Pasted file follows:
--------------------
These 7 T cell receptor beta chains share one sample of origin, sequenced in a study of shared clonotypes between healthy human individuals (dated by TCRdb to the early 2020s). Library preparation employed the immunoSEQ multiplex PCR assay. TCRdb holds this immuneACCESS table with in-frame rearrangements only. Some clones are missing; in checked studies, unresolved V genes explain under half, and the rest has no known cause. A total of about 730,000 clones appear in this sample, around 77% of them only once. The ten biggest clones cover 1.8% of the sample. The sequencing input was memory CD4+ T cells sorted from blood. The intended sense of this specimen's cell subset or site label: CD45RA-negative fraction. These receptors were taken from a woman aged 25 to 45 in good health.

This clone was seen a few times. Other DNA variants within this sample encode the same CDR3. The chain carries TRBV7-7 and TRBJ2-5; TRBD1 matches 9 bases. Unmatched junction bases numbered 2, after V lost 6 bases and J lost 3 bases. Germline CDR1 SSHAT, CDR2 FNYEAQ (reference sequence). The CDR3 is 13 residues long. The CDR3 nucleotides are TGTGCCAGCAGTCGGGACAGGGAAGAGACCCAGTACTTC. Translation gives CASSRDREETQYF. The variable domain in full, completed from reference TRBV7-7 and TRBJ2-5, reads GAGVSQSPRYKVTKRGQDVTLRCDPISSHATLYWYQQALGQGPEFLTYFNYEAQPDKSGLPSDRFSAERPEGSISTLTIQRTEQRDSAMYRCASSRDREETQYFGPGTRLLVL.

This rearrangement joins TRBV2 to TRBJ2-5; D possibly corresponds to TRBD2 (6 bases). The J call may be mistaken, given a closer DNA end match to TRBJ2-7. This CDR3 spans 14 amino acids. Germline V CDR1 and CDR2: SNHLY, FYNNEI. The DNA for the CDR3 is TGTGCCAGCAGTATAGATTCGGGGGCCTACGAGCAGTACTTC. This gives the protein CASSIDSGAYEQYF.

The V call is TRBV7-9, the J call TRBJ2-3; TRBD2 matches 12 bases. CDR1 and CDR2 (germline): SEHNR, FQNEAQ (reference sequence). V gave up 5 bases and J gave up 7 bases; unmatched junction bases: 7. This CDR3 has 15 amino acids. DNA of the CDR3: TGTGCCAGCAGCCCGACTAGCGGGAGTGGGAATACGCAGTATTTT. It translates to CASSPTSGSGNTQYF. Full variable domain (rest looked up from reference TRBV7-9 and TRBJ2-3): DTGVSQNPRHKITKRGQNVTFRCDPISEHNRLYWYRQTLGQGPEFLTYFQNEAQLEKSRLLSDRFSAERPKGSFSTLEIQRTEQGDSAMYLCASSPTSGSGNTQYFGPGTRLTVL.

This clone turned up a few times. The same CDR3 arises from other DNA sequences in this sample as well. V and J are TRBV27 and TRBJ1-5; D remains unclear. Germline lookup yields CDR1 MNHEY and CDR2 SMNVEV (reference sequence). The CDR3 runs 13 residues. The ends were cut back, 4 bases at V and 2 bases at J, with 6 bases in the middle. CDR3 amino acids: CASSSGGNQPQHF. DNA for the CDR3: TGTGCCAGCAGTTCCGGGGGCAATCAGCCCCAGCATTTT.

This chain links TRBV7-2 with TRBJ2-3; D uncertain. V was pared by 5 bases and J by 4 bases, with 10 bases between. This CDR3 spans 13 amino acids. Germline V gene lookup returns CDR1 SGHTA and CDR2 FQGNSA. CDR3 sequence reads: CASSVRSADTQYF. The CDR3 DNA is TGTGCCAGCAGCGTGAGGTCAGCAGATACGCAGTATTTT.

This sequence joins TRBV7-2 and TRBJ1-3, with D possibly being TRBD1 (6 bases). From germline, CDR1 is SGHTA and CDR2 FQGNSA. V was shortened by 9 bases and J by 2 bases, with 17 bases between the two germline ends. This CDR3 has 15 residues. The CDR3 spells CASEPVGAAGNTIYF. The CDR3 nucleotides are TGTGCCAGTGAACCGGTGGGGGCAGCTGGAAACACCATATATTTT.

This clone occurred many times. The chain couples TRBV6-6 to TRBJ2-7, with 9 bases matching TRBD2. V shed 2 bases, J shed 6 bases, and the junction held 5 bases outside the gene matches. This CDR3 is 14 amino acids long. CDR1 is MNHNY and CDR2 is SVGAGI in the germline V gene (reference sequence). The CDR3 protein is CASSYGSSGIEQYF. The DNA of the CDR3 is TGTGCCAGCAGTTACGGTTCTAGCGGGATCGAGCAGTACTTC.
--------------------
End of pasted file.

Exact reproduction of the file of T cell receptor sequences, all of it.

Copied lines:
These 7 T cell receptor beta chains share one sample of origin, sequenced in a study of shared clonotypes between healthy human individuals (dated by TCRdb to the early 2020s). Library preparation employed the immunoSEQ multiplex PCR assay. TCRdb holds this immuneACCESS table with in-frame rearrangements only. Some clones are missing; in checked studies, unresolved V genes explain under half, and the rest has no known cause. A total of about 730,000 clones appear in this sample, around 77% of them only once. The ten biggest clones cover 1.8% of the sample. The sequencing input was memory CD4+ T cells sorted from blood. The intended sense of this specimen's cell subset or site label: CD45RA-negative fraction. These receptors were taken from a woman aged 25 to 45 in good health.

This clone was seen a few times. Other DNA variants within this sample encode the same CDR3. The chain carries TRBV7-7 and TRBJ2-5; TRBD1 matches 9 bases. Unmatched junction bases numbered 2, after V lost 6 bases and J lost 3 bases. Germline CDR1 SSHAT, CDR2 FNYEAQ (reference sequence). The CDR3 is 13 residues long. The CDR3 nucleotides are TGTGCCAGCAGTCGGGACAGGGAAGAGACCCAGTACTTC. Translation gives CASSRDREETQYF. The variable domain in full, completed from reference TRBV7-7 and TRBJ2-5, reads GAGVSQSPRYKVTKRGQDVTLRCDPISSHATLYWYQQALGQGPEFLTYFNYEAQPDKSGLPSDRFSAERPEGSISTLTIQRTEQRDSAMYRCASSRDREETQYFGPGTRLLVL.

This rearrangement joins TRBV2 to TRBJ2-5; D possibly corresponds to TRBD2 (6 bases). The J call may be mistaken, given a closer DNA end match to TRBJ2-7. This CDR3 spans 14 amino acids. Germline V CDR1 and CDR2: SNHLY, FYNNEI. The DNA for the CDR3 is TGTGCCAGCAGTATAGATTCGGGGGCCTACGAGCAGTACTTC. This gives the protein CASSIDSGAYEQYF.

The V call is TRBV7-9, the J call TRBJ2-3; TRBD2 matches 12 bases. CDR1 and CDR2 (germline): SEHNR, FQNEAQ (reference sequence). V gave up 5 bases and J gave up 7 bases; unmatched junction bases: 7. This CDR3 has 15 amino acids. DNA of the CDR3: TGTGCCAGCAGCCCGACTAGCGGGAGTGGGAATACGCAGTATTTT. It translates to CASSPTSGSGNTQYF. Full variable domain (rest looked up from reference TRBV7-9 and TRBJ2-3): DTGVSQNPRHKITKRGQNVTFRCDPISEHNRLYWYRQTLGQGPEFLTYFQNEAQLEKSRLLSDRFSAERPKGSFSTLEIQRTEQGDSAMYLCASSPTSGSGNTQYFGPGTRLTVL.

This clone turned up a few times. The same CDR3 arises from other DNA sequences in this sample as well. V and J are TRBV27 and TRBJ1-5; D remains unclear. Germline lookup yields CDR1 MNHEY and CDR2 SMNVEV (reference sequence). The CDR3 runs 13 residues. The ends were cut back, 4 bases at V and 2 bases at J, with 6 bases in the middle. CDR3 amino acids: CASSSGGNQPQHF. DNA for the CDR3: TGTGCCAGCAGTTCCGGGGGCAATCAGCCCCAGCATTTT.

This chain links TRBV7-2 with TRBJ2-3; D uncertain. V was pared by 5 bases and J by 4 bases, with 10 bases between. This CDR3 spans 13 amino acids. Germline V gene lookup returns CDR1 SGHTA and CDR2 FQGNSA. CDR3 sequence reads: CASSVRSADTQYF. The CDR3 DNA is TGTGCCAGCAGCGTGAGGTCAGCAGATACGCAGTATTTT.

This sequence joins TRBV7-2 and TRBJ1-3, with D possibly being TRBD1 (6 bases). From germline, CDR1 is SGHTA and CDR2 FQGNSA. V was shortened by 9 bases and J by 2 bases, with 17 bases between the two germline ends. This CDR3 has 15 residues. The CDR3 spells CASEPVGAAGNTIYF. The CDR3 nucleotides are TGTGCCAGTGAACCGGTGGGGGCAGCTGGAAACACCATATATTTT.

This clone occurred many times. The chain couples TRBV6-6 to TRBJ2-7, with 9 bases matching TRBD2. V shed 2 bases, J shed 6 bases, and the junction held 5 bases outside the gene matches. This CDR3 is 14 amino acids long. CDR1 is MNHNY and CDR2 is SVGAGI in the germline V gene (reference sequence). The CDR3 protein is CASSYGSSGIEQYF. The DNA of the CDR3 is TGTGCCAGCAGTTACGGTTCTAGCGGGATCGAGCAGTACTTC.